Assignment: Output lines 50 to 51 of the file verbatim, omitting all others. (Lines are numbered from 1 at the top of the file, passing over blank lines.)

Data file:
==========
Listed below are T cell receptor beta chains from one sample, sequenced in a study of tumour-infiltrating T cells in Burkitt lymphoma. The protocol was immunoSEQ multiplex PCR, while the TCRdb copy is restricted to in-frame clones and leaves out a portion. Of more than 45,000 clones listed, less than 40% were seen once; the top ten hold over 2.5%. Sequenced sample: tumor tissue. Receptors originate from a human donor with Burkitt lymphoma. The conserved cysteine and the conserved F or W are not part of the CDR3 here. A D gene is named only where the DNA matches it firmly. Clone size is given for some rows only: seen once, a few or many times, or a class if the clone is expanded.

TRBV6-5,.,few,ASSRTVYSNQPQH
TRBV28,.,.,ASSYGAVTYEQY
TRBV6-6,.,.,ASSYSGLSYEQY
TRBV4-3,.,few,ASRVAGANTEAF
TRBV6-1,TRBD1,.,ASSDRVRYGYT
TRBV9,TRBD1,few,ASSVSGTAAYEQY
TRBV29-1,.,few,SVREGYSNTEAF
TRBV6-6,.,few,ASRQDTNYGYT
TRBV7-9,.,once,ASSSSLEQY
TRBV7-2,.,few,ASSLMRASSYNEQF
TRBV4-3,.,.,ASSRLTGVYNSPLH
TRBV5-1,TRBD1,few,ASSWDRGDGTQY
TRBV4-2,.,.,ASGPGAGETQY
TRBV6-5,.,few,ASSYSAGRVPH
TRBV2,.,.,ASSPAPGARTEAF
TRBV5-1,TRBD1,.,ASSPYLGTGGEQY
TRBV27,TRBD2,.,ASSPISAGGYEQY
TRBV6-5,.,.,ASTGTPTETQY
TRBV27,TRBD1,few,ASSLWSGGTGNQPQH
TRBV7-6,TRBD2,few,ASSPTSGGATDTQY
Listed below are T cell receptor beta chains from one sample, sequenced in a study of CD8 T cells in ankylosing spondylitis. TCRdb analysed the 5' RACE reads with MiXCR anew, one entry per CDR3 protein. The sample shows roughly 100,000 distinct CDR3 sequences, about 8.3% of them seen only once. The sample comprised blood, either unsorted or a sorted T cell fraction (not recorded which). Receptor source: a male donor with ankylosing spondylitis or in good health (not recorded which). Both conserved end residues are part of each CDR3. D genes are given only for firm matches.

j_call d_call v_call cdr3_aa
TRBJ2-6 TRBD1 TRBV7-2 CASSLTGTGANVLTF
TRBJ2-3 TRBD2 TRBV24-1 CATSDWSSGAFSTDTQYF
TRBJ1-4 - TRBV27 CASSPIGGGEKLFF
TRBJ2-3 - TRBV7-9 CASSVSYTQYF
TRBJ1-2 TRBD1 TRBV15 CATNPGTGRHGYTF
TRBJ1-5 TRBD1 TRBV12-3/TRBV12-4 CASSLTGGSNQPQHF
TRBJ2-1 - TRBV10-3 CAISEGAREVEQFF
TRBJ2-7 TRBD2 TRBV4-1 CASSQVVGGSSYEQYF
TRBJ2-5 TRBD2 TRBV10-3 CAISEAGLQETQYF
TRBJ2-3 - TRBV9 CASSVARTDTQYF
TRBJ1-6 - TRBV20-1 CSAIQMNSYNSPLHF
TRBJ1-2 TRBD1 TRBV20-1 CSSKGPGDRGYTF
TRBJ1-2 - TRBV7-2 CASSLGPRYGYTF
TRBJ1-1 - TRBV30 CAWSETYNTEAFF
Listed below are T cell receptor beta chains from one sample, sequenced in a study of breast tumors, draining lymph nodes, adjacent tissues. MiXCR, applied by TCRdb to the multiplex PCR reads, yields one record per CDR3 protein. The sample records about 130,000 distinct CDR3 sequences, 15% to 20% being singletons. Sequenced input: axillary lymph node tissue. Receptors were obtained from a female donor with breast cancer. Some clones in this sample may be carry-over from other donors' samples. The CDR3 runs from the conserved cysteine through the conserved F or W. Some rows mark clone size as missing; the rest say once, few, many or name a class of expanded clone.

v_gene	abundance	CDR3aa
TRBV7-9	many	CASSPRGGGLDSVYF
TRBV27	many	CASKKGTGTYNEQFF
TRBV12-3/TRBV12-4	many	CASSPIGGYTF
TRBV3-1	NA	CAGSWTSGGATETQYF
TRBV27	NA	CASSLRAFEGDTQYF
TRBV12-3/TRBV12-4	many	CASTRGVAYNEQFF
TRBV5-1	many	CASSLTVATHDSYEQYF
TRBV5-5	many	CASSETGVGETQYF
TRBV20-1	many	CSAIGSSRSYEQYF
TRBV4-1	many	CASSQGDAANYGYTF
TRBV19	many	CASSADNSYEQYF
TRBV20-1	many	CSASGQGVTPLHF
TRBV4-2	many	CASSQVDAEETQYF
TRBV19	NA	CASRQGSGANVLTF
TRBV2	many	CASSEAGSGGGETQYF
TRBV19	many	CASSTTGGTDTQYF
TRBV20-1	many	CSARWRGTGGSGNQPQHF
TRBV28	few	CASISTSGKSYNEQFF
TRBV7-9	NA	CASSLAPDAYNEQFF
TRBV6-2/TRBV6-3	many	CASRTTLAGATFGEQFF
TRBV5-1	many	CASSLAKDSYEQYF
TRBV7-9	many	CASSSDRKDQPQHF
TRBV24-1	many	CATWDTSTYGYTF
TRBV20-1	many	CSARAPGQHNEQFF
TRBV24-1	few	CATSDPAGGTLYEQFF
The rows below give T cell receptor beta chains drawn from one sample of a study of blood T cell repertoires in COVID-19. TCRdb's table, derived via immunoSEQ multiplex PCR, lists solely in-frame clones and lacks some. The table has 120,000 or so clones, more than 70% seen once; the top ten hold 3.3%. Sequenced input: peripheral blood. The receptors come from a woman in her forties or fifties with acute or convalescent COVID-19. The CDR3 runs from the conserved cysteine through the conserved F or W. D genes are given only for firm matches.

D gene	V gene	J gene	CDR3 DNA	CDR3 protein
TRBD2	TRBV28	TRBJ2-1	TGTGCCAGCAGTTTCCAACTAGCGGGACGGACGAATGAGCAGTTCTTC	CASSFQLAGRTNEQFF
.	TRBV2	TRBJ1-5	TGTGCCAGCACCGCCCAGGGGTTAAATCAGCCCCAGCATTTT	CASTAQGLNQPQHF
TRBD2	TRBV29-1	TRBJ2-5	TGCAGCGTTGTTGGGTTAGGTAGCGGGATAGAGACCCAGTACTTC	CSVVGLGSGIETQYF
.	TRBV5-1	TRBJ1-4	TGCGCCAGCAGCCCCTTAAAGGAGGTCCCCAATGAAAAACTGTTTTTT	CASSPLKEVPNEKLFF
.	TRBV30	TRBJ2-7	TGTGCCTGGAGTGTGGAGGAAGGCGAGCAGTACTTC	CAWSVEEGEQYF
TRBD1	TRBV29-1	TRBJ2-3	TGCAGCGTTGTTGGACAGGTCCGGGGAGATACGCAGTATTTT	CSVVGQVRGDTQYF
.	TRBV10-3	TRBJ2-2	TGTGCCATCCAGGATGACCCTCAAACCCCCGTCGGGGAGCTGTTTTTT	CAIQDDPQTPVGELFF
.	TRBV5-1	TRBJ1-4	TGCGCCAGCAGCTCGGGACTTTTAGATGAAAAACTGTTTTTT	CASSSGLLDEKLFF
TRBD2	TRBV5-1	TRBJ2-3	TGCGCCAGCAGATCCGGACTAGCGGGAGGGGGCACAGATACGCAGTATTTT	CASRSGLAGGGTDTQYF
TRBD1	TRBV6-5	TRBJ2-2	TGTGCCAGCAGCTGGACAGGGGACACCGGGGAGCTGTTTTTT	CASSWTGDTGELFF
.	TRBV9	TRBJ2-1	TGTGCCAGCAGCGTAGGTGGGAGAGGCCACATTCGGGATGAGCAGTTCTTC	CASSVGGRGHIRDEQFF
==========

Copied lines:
TRBV19	many	CASSADNSYEQYF
TRBV20-1	many	CSASGQGVTPLHF